ashes series Eng vs AusWith two days remaining in the Second Ashes Test at Lords, Australia lead by 362 runs with 10 wickets still intact after skipper Michael Clarke decided against asking England to bat again when the hosts had scored only 312 in reply to the Aussies first innings total of 566-8 declared. Mindful of the fact that his bowlers had produced a great effort to dismiss the English batsmen in warm conditions, Clarke opted to allow openers Chris Rodgers and David Warner to further extend an already considerable lead and they duly obliged by accumulating another 108 runs by close of play. For England, majority of the next two days will require a long stint of disciplined batting to avoid losing this test match.

Such discipline was certainly not in evidence when England responded to the Australian opening innings. With Adam Lyth facing Mitchell Starc, it was expected that both he and Alastair Cook would ensure that they stayed at the crease for a lengthy period and just exploit any poor bowling. When Starc bowled just the second ball of the innings, Lyth was inexplicably tempted by a ball well outside the off-stump and edged a catch to wicket-keeper Peter Nevill. Such a serious misjudgement boosted the confidence of the Aussie bowlers and England lost three further wickets with just 30 runs on the scoreboard. The loss of Joe Root for just a solitary run was a damaging blow for England skipper Cook.

Yet Cook displayed the attitude and technique required for the occasion by refusing to concede his wicket needlessly and he was helped when Ben Stokes came to the crease and adopted a more restrained approach to his batting. Stokes was still the more aggressive of the two batsmen but they shared a partnership of 145 which at one time offered hope that England could surpass the 367 runs required to avoid following-on.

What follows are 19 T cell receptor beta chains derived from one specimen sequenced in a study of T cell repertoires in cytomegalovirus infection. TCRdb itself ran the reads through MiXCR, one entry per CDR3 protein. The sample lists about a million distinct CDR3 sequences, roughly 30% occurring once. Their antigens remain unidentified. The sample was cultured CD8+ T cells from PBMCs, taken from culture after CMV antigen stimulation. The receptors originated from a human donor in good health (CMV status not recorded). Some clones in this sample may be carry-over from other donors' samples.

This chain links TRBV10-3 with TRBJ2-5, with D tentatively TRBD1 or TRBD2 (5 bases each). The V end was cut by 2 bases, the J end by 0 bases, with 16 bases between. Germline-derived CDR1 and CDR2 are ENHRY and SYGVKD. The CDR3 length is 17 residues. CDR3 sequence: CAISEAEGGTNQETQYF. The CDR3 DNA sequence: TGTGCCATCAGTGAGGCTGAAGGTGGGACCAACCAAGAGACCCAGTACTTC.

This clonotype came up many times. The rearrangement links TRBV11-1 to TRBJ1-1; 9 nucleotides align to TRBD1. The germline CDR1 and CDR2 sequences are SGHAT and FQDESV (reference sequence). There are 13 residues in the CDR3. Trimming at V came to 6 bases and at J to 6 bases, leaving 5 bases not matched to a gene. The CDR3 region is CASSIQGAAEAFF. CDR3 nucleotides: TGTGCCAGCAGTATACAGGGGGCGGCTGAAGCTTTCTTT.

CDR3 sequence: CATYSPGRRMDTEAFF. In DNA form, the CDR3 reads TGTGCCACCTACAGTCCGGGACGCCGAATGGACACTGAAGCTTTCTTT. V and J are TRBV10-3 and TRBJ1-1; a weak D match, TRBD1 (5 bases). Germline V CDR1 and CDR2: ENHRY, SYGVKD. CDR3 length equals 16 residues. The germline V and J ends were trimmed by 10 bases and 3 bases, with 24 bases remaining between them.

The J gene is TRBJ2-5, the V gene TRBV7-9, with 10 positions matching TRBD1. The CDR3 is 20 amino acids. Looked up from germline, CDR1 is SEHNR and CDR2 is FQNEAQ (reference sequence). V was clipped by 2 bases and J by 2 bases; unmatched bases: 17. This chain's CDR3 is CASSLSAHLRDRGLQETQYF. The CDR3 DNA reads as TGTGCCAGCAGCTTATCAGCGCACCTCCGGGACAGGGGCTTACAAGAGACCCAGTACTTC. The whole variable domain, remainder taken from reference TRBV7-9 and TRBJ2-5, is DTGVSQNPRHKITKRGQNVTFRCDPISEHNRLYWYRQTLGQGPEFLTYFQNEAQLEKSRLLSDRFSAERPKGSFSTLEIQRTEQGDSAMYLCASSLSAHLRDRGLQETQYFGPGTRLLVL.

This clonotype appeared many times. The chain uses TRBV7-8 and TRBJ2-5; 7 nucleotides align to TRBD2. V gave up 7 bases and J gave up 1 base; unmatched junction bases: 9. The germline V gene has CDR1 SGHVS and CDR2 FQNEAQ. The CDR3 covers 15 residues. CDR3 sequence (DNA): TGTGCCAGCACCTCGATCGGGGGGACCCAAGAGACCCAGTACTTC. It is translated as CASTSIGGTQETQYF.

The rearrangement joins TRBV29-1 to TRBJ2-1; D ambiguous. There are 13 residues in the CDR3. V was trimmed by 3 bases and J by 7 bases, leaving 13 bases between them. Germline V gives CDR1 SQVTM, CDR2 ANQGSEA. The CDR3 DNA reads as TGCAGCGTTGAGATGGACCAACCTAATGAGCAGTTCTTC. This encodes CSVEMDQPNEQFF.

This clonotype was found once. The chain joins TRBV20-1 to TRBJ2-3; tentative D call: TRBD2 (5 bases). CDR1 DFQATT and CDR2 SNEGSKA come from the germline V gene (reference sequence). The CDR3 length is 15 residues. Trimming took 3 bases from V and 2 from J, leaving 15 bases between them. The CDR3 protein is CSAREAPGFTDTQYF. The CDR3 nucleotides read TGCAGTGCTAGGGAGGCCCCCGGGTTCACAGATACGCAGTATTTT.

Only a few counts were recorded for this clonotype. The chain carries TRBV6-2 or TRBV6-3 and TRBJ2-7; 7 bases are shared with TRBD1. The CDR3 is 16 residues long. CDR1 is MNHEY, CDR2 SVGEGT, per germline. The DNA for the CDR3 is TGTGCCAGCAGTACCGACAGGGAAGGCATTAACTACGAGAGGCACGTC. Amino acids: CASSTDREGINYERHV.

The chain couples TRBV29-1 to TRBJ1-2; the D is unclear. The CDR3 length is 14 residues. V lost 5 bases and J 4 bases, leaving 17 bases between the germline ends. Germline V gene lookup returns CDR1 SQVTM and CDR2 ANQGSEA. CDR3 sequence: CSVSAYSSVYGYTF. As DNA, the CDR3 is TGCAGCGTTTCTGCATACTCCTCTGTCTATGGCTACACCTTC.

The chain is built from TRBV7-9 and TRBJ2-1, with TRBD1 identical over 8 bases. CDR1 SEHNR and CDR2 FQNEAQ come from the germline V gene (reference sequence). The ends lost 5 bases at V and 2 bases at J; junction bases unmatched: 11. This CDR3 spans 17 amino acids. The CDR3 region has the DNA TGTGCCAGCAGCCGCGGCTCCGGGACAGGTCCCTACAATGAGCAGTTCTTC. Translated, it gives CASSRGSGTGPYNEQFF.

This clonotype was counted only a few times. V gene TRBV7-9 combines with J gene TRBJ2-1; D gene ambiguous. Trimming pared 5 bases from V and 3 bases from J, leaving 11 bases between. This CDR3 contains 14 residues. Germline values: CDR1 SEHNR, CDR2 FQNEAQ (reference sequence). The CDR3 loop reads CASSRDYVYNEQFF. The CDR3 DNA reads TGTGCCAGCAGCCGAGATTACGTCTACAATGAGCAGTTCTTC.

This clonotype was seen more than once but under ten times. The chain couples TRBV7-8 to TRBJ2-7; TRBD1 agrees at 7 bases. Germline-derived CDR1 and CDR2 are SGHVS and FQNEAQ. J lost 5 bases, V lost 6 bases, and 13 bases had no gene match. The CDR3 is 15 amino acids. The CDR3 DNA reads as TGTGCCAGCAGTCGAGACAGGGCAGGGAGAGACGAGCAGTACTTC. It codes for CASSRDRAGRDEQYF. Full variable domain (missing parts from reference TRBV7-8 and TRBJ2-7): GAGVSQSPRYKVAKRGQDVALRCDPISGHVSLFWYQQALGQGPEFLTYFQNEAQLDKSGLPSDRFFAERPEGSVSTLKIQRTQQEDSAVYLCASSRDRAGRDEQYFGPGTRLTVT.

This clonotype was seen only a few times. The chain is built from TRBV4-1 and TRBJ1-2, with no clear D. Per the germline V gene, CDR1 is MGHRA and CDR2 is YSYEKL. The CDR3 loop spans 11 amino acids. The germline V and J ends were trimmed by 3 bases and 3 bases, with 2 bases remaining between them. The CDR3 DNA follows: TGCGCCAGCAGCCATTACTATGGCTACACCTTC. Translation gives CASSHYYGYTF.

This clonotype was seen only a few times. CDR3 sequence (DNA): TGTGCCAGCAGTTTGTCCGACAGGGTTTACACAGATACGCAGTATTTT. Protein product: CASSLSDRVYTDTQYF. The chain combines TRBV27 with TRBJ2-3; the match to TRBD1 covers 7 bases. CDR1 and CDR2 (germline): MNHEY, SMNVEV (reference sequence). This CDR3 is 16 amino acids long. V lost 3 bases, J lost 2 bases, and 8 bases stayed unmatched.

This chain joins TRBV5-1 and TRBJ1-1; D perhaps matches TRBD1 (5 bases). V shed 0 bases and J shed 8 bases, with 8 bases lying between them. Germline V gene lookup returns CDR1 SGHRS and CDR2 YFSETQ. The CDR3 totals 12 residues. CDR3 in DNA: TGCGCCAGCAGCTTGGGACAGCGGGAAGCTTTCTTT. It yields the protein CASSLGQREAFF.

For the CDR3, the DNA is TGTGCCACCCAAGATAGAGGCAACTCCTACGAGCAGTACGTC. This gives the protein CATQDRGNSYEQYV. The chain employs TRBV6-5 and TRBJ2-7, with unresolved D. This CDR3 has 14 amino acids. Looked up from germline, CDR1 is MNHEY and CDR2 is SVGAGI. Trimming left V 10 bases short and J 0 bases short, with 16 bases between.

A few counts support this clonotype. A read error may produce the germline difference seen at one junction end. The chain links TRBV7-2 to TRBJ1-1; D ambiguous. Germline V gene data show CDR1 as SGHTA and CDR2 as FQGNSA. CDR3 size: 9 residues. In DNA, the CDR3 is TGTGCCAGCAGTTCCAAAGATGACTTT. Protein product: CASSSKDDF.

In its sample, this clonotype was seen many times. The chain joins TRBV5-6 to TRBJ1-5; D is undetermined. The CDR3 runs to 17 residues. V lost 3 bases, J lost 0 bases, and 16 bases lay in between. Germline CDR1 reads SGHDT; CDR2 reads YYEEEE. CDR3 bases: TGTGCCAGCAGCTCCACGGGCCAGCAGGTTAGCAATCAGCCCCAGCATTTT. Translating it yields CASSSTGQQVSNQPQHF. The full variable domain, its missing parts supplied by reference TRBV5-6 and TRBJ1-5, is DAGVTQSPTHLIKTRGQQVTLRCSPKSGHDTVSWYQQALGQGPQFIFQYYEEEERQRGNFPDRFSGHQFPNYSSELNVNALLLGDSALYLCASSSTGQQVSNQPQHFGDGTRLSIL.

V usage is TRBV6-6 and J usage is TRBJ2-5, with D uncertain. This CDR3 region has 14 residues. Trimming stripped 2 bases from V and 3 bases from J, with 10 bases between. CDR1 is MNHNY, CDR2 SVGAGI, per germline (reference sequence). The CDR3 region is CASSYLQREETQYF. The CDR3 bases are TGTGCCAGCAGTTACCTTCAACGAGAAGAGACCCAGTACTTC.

Ashes test 3 dayStokes was eventually dismissed for 87 when bowled by Mitchell Marsh by way of an inside edge from his bat and Cook followed in exactly the same manner when just four runs short of a deserved century. Moheen Ali and Stuart Broad did offer some brief resistance but England never really recovered from losing those four cheap early wickets from the top order.

On the fourth day during Sunday, it is envisaged that Australia will attempt to secure a lead of least 500+ and possibly declare in mid-afternoon. The task of the English batsmen will then be to ensure that they perform with more application and responsibility in their second innings. For Adam Lyth, it will be a further test of his character and ability after his misfortunes continued during the Australian second innings when he dropped a catch from the batting of David Warner when the Aussie opener was still entrenched on zero.

A poor England second innings could affect their morale for the forthcoming tests and that must be a scenario worth avoiding if they wish to regain the Ashes this summer.